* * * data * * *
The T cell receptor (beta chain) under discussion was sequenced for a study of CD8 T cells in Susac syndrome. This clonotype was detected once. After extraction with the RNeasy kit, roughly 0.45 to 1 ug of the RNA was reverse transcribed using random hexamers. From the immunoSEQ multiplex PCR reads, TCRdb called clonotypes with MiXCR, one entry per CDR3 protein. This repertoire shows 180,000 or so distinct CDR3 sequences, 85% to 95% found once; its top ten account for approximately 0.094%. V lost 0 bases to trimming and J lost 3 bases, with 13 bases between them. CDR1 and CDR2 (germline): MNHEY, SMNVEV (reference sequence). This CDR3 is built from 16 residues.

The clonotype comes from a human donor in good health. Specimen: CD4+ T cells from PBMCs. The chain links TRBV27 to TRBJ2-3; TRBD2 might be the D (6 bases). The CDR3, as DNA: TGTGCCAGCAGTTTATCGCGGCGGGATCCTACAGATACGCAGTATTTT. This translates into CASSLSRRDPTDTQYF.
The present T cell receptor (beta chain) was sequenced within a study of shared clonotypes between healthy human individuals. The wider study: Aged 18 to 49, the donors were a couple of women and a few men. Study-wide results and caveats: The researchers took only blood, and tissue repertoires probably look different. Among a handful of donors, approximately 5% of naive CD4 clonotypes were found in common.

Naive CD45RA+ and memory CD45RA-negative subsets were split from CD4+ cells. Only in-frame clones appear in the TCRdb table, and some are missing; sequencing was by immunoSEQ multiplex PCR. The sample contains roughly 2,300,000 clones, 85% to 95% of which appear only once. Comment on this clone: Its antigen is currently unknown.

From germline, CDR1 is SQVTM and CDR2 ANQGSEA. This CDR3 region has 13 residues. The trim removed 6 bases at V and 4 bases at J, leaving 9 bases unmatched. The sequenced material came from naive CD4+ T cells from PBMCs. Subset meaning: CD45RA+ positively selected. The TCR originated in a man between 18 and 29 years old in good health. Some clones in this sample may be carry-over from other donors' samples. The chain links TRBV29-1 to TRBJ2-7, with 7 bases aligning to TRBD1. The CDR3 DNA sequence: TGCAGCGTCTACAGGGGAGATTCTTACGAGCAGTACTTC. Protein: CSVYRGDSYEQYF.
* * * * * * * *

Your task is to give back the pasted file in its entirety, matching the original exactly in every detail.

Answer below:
The T cell receptor (beta chain) under discussion was sequenced for a study of CD8 T cells in Susac syndrome. This clonotype was detected once. After extraction with the RNeasy kit, roughly 0.45 to 1 ug of the RNA was reverse transcribed using random hexamers. From the immunoSEQ multiplex PCR reads, TCRdb called clonotypes with MiXCR, one entry per CDR3 protein. This repertoire shows 180,000 or so distinct CDR3 sequences, 85% to 95% found once; its top ten account for approximately 0.094%. V lost 0 bases to trimming and J lost 3 bases, with 13 bases between them. CDR1 and CDR2 (germline): MNHEY, SMNVEV (reference sequence). This CDR3 is built from 16 residues.

The clonotype comes from a human donor in good health. Specimen: CD4+ T cells from PBMCs. The chain links TRBV27 to TRBJ2-3; TRBD2 might be the D (6 bases). The CDR3, as DNA: TGTGCCAGCAGTTTATCGCGGCGGGATCCTACAGATACGCAGTATTTT. This translates into CASSLSRRDPTDTQYF.
The present T cell receptor (beta chain) was sequenced within a study of shared clonotypes between healthy human individuals. The wider study: Aged 18 to 49, the donors were a couple of women and a few men. Study-wide results and caveats: The researchers took only blood, and tissue repertoires probably look different. Among a handful of donors, approximately 5% of naive CD4 clonotypes were found in common.

Naive CD45RA+ and memory CD45RA-negative subsets were split from CD4+ cells. Only in-frame clones appear in the TCRdb table, and some are missing; sequencing was by immunoSEQ multiplex PCR. The sample contains roughly 2,300,000 clones, 85% to 95% of which appear only once. Comment on this clone: Its antigen is currently unknown.

From germline, CDR1 is SQVTM and CDR2 ANQGSEA. This CDR3 region has 13 residues. The trim removed 6 bases at V and 4 bases at J, leaving 9 bases unmatched. The sequenced material came from naive CD4+ T cells from PBMCs. Subset meaning: CD45RA+ positively selected. The TCR originated in a man between 18 and 29 years old in good health. Some clones in this sample may be carry-over from other donors' samples. The chain links TRBV29-1 to TRBJ2-7, with 7 bases aligning to TRBD1. The CDR3 DNA sequence: TGCAGCGTCTACAGGGGAGATTCTTACGAGCAGTACTTC. Protein: CSVYRGDSYEQYF.